By Sharna Johnson: CNJ staff writer
“That day was just crazy.”
And it is one that Tommy Willis replays in his head over and over again.
He was at Elizabeth Kelton’s house and they were arguing over money from a drug transaction the day before.
He remembers her throwing a beer bottle at him, and then reaching for a gun he knew she kept under the kitchen sink.
Anger overcoming him, Willis grabbed a skillet from the stovetop and hit her in the head.
When she started bleeding, he took her to the bathroom where she had been filling the tub before he arrived.
Placing her in the tub, he said he was trying to get the blood off her when there was a knock at the door. Not wanting to see who was there, he ran out the back as fast as he could.
The next day, Willis said he was shocked to learn from newspapers that Elizabeth Kelton was dead, surmising she must have been in a daze from the head injury and drowned when he put her in the tub.
He spends much of his time reliving that day. He shouldn’t have put her in the tub; he shouldn’t have run from the house, But most importantly, he shouldn’t have hit her.
“In no way am I trying to place the blame elsewhere because what I did was totally wrong and I am 100 percent to blame (for) why Elizabeth isn’t here today,” he said.
But it wasn’t planned and he didn’t kill her to prevent her from telling the police, he said. Killing Elizabeth was never his intention, but she is dead and he caused it.
“I have replayed that day in my mind these past almost 16 years; (wondering) what I could have did different,” he said.
“What I regret most is what I did to the Kelton family and the pain I brought into their lives and I do pray for them every day and will continue to pray for them.”
The child of a murdered father, Willis said the familiar pain he sees in the face of Elizabeth’s mother at his hearings haunts him, reminding him of his mother walking with the support of others at his father’s funeral.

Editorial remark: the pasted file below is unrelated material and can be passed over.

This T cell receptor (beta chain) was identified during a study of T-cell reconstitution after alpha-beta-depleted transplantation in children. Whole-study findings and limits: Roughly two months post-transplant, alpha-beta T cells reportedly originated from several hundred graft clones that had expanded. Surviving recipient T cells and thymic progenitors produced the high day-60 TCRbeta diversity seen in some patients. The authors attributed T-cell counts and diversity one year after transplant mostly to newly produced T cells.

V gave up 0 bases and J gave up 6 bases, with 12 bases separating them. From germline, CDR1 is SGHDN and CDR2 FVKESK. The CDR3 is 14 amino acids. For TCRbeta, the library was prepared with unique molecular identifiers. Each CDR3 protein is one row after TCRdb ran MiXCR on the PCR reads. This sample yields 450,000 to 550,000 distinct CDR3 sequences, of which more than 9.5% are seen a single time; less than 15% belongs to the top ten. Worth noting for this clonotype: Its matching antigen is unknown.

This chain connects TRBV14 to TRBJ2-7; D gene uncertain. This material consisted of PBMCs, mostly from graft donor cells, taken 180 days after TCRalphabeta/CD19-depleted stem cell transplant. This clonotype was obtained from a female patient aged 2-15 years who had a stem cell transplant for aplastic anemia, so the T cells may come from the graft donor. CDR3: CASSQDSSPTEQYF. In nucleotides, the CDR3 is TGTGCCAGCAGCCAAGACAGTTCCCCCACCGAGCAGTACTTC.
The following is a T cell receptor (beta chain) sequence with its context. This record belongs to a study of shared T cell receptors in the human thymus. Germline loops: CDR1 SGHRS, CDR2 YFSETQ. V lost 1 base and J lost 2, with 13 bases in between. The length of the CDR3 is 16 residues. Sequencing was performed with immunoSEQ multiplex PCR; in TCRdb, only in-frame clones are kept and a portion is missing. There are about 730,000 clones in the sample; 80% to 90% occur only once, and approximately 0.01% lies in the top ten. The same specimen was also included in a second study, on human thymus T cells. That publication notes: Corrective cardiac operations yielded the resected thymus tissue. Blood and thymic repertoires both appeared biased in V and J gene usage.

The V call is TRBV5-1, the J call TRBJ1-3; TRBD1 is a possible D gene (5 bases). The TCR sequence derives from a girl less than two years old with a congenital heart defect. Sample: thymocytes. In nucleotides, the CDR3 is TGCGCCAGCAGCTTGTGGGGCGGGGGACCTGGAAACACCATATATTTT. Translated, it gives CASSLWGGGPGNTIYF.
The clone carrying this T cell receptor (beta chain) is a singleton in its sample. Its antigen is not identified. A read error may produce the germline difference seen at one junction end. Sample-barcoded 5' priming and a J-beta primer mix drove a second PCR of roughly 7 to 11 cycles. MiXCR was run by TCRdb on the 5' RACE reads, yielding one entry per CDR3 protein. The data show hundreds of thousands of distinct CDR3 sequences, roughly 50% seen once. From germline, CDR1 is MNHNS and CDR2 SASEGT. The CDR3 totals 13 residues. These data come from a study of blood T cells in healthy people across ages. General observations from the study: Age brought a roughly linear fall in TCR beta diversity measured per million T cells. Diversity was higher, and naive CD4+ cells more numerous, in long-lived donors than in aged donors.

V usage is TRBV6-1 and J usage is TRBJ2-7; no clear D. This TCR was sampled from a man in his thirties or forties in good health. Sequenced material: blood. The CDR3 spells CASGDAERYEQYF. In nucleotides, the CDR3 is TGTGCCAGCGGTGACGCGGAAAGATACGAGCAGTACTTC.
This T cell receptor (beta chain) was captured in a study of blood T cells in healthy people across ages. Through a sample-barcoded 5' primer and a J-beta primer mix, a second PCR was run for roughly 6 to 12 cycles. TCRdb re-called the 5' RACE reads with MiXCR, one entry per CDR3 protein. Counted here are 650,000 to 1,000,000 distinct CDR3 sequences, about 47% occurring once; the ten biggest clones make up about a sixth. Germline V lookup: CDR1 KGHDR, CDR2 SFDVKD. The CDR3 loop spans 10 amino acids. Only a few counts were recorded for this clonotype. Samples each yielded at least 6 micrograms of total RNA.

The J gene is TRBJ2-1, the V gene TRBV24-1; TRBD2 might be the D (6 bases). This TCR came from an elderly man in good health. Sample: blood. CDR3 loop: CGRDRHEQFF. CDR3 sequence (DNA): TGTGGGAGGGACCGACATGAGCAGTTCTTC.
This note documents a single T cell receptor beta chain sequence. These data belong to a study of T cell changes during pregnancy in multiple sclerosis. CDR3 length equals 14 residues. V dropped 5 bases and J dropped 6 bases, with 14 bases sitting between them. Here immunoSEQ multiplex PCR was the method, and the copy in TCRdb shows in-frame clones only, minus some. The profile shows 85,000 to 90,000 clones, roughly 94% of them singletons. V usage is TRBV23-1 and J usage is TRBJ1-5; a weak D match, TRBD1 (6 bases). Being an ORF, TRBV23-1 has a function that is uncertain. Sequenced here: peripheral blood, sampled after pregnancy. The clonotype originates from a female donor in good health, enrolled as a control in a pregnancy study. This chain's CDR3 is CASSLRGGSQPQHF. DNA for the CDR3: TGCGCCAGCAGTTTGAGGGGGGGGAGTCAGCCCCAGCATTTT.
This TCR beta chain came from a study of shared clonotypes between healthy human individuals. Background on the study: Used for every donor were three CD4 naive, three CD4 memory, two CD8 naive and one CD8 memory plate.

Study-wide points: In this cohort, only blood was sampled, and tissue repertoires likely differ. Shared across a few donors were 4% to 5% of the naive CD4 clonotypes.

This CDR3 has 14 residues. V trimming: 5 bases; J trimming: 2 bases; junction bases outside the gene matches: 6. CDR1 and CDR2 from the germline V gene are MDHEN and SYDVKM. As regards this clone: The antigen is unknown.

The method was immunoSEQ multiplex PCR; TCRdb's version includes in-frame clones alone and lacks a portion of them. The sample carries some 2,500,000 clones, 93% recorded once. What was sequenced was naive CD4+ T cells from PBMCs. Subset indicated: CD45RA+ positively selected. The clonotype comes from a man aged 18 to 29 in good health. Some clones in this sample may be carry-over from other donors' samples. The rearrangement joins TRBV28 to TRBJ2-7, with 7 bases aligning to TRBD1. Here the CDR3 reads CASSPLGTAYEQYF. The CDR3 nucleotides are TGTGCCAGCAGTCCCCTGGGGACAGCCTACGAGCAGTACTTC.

In the face of that anguish, he said, “I never felt so much guilt and shame in my life… I have deep regret and sorrow in the pain I have brought their family.”
He wasn’t a violent criminal before that day’s events. He was a young collegiate with hopes and dreams for the future, raised by a supportive and caring mother and step-father who instilled morals and strong Christian values in him.
He grew up attending church, participated in Cub Scouts and countless sports activities from little league, through high school and into college.
He wanted to be a high school football coach and follow in the footsteps of the men who had shaped and influenced him so greatly in his life.
But 16 years of prison life has led him to change his goals.
Now a father himself, he wants to get to know his children, and make a difference, somehow try to turn his life into something other than what it became that summer day.
Willis tries to parent his 15-year-old son and 3-year-old daughter, the product of a prison marriage and conjugal visit, by telephone and stay involved in their lives as best he can.
Though he admits the guilt he feels at robbing his son of a father for his entire life sometimes makes him too lenient.
For 7 years, Willis participated in a prison youth awareness program for at-risk youth.
Willis said he thought initially he was helping them but learned it was them helping him.
As he told his story to the teens over and over, he found himself taking responsibility for his choices and telling of the effect those choices had on so many others. He channeled his anger, guilt and shame towards himself, finally in a positive manner.
“That was the most fulfilling thing I feel that I’ve done in prison. And I wasn’t getting anything talking to them. I thought I was trying to help them, but they were helping me,” he said.
When he is released, Willis plans to move to his brother’s house in Maryland, along with his mother, and get a job so he can support himself and contribute to his children’s care.
Almost finished with a bachelor’s degree, Willis has already applied to the University of Maryland, where he plans to earn a masters degree in psychology so he can be of service to others.
“I have prayed for the Kelton family since I have been incarcerated and will continue to do so until I leave this earth,” he said.
“If my time behind these walls can become an inspiration to a convict, ex-felon, or troubled youth; to do the right thing, then it was worth every sleepless day and night.”